Eight Hot Dog Toppings To Make Your July Cookouts Awesome
A Chicago dog from Dog Stop in North Dallas
July is National Hot Dog Month if you didn't know, and the Fourth of July always promises to be one of the biggest hot dog consumption days of the year. Just because hot dogs are ubiquitous doesn't mean a casual cookout has to be pedestrian. Start with some high quality links from your local butcher (I like Rudolph's in Deep Ellum) and then throw a whole kitchen sink's worth of condiments on a table to let your guests go nuts piling their hot dogs high.
Forget about ketchup and relish. Here are eight condiments and toppings that pack serious flavors.
Grab a can of Coleman's mustard powder and follow the directions on the back, or if you're feeling extra spicy look up one of a million recipes on the internet for mustard made with beer. When you make mustard from scratch it packs a serious wallop akin to the wasabi overdose you endured the first time you visited a sushi restaurant. That plastic yellow bottle will never look the same again.
Not the stuff in a can or bag that you get at the grocery store, but hand-crafted, fermented cabbage. When made fresh in small batches the vegetable retains its chew and the flavors are more mild, less salty, and let your hot dog stand on its own. Bolsa Mercado sells some on occasion. If that doesn't work try a German deli and ask for the best stuff they have.
It's not just for pho. Hoisin is sweet, complex and perfect to slather on a hot dog bun. Try it paired with tart toppings like a vinegar laden slaw to help tone down the acid.
The king of all southern relishes, chow-chow puts that green stuff to shame. It's spicy, crunchy, and perfect on a hot dog with a big smear of mustard. Most grocery stores carry store versions but just like with many of these toppings, you'll get a lot more flavor and intesity if you make your own.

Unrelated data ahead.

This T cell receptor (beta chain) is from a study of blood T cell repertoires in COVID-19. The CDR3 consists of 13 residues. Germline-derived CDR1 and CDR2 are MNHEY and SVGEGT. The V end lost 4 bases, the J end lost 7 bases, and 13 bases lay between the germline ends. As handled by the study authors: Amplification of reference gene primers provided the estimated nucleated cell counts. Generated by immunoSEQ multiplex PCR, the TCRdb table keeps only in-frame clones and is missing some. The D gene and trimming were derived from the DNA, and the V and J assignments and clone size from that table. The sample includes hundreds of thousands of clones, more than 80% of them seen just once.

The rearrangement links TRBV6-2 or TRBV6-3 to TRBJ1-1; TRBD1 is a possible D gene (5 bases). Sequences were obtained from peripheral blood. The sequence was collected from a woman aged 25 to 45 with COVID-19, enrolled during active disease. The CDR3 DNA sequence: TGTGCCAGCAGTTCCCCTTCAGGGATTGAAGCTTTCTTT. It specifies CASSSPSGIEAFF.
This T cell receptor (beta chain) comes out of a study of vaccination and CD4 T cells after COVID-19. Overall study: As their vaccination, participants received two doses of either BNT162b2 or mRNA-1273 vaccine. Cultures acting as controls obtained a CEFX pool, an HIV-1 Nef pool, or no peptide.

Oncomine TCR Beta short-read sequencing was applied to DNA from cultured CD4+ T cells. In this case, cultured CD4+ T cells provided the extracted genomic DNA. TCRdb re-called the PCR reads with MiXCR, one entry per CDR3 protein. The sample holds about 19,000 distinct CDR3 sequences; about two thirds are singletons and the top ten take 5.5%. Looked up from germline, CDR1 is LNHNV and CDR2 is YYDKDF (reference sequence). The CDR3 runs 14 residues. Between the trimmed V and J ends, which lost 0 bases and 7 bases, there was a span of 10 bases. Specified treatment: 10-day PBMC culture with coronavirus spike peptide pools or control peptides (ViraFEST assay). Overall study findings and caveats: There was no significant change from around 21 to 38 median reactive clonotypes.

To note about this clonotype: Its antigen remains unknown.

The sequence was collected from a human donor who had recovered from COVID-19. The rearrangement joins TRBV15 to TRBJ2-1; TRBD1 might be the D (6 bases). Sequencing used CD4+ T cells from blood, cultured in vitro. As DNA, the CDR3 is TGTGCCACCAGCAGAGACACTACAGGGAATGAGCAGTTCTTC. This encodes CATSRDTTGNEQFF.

You'll likely have to hit your local Asian grocery to find this one, but the effort will pay off. Finely chop the coarse versions so you can slather this spicy, funky condiment on all your links. You'll give that Ssahm food truck a run for their money.
Sriracha and Kewpie
Cock Sauce kicks ketchup's ass, and Kewpie mayo comes in a soft plastic bottle made for squeezing onto hot dogs in artful zig-zags. Both condiments are great on their own, but together they form a one-two punch that will change your cookouts forever.
Everyone expects diced yellow onions on the hot dog condiment bar, but unless they're really fresh, they sometimes pack too much pungency. Try a simple pickled red onion with a little sugar in the recipe to temper the vinegar's acidity.
There are lots of slaw recipes out there so don't stop with the creamy stuff you learned to love at Chick-Fil-A. Try a vinegar based slaw with chilies for heat and add some sichuan peppercorns for some unexpected electricity.
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